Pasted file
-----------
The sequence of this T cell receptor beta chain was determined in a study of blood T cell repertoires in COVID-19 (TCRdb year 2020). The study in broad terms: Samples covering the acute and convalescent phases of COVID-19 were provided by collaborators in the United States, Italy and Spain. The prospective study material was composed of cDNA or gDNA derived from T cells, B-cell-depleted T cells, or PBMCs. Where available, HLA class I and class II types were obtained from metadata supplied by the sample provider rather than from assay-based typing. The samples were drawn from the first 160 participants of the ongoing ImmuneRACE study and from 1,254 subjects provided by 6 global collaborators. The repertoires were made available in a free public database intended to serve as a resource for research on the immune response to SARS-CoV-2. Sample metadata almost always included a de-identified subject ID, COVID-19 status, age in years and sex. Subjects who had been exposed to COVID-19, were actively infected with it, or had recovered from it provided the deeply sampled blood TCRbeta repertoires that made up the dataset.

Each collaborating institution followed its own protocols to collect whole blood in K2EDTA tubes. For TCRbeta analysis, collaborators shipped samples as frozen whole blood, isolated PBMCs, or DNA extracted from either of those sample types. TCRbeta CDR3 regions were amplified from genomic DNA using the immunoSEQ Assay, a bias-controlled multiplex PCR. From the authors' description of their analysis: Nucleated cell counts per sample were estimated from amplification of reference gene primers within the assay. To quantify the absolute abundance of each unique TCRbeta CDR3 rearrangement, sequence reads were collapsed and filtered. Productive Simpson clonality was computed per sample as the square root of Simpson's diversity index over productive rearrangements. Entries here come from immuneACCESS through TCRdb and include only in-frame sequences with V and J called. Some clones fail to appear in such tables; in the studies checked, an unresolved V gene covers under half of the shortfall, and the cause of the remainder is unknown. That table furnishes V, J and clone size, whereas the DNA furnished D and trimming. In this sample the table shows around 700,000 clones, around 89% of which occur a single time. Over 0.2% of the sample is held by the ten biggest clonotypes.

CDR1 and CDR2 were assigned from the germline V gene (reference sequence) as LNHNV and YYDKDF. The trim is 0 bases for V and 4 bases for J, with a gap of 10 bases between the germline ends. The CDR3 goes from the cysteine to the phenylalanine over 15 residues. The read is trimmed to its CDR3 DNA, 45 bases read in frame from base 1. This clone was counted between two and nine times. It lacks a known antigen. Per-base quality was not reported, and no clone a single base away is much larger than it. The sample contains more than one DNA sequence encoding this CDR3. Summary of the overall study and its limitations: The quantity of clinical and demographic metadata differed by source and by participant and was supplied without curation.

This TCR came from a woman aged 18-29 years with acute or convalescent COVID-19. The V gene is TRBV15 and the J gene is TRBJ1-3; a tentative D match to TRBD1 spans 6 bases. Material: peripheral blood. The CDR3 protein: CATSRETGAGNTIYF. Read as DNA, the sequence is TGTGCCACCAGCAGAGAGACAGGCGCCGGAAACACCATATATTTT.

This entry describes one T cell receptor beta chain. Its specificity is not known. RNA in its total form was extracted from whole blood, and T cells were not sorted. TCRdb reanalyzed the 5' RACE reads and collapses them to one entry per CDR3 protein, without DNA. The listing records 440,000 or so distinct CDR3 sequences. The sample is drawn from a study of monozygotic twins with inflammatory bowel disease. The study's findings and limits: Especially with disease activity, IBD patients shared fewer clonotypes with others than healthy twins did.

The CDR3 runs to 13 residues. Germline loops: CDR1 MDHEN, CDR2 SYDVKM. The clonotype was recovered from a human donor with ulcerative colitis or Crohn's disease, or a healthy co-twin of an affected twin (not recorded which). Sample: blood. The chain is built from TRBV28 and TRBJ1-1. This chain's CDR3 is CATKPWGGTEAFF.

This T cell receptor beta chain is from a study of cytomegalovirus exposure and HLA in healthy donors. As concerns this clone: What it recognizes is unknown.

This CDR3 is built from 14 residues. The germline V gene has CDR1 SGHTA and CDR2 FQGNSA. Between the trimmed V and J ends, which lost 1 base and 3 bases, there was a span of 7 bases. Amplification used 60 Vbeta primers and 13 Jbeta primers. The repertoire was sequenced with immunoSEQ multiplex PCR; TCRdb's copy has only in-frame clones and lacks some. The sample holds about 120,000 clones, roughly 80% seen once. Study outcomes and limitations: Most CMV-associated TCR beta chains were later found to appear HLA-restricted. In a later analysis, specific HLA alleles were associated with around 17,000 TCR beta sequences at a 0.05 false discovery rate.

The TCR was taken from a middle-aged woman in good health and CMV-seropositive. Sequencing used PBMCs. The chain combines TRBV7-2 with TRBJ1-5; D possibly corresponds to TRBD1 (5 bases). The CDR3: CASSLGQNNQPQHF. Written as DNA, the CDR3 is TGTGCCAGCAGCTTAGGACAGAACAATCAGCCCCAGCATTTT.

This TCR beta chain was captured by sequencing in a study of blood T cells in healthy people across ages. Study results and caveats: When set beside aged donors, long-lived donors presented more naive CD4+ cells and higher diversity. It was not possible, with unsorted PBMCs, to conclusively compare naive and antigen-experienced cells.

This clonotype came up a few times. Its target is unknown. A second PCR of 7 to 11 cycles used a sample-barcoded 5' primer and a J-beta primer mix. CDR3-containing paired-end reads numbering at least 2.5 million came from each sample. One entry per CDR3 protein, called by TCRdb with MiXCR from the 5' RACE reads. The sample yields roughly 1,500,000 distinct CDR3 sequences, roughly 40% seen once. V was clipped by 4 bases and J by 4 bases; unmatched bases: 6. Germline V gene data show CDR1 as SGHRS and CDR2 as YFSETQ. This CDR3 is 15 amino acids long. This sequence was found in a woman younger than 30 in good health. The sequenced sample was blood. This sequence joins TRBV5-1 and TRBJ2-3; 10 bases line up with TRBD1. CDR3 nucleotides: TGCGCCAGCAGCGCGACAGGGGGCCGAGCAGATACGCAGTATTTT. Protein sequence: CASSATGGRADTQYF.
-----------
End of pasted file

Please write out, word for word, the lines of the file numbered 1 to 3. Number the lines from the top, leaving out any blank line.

The sequence of this T cell receptor beta chain was determined in a study of blood T cell repertoires in COVID-19 (TCRdb year 2020). The study in broad terms: Samples covering the acute and convalescent phases of COVID-19 were provided by collaborators in the United States, Italy and Spain. The prospective study material was composed of cDNA or gDNA derived from T cells, B-cell-depleted T cells, or PBMCs. Where available, HLA class I and class II types were obtained from metadata supplied by the sample provider rather than from assay-based typing. The samples were drawn from the first 160 participants of the ongoing ImmuneRACE study and from 1,254 subjects provided by 6 global collaborators. The repertoires were made available in a free public database intended to serve as a resource for research on the immune response to SARS-CoV-2. Sample metadata almost always included a de-identified subject ID, COVID-19 status, age in years and sex. Subjects who had been exposed to COVID-19, were actively infected with it, or had recovered from it provided the deeply sampled blood TCRbeta repertoires that made up the dataset.

Each collaborating institution followed its own protocols to collect whole blood in K2EDTA tubes. For TCRbeta analysis, collaborators shipped samples as frozen whole blood, isolated PBMCs, or DNA extracted from either of those sample types. TCRbeta CDR3 regions were amplified from genomic DNA using the immunoSEQ Assay, a bias-controlled multiplex PCR. From the authors' description of their analysis: Nucleated cell counts per sample were estimated from amplification of reference gene primers within the assay. To quantify the absolute abundance of each unique TCRbeta CDR3 rearrangement, sequence reads were collapsed and filtered. Productive Simpson clonality was computed per sample as the square root of Simpson's diversity index over productive rearrangements. Entries here come from immuneACCESS through TCRdb and include only in-frame sequences with V and J called. Some clones fail to appear in such tables; in the studies checked, an unresolved V gene covers under half of the shortfall, and the cause of the remainder is unknown. That table furnishes V, J and clone size, whereas the DNA furnished D and trimming. In this sample the table shows around 700,000 clones, around 89% of which occur a single time. Over 0.2% of the sample is held by the ten biggest clonotypes.

CDR1 and CDR2 were assigned from the germline V gene (reference sequence) as LNHNV and YYDKDF. The trim is 0 bases for V and 4 bases for J, with a gap of 10 bases between the germline ends. The CDR3 goes from the cysteine to the phenylalanine over 15 residues. The read is trimmed to its CDR3 DNA, 45 bases read in frame from base 1. This clone was counted between two and nine times. It lacks a known antigen. Per-base quality was not reported, and no clone a single base away is much larger than it. The sample contains more than one DNA sequence encoding this CDR3. Summary of the overall study and its limitations: The quantity of clinical and demographic metadata differed by source and by participant and was supplied without curation.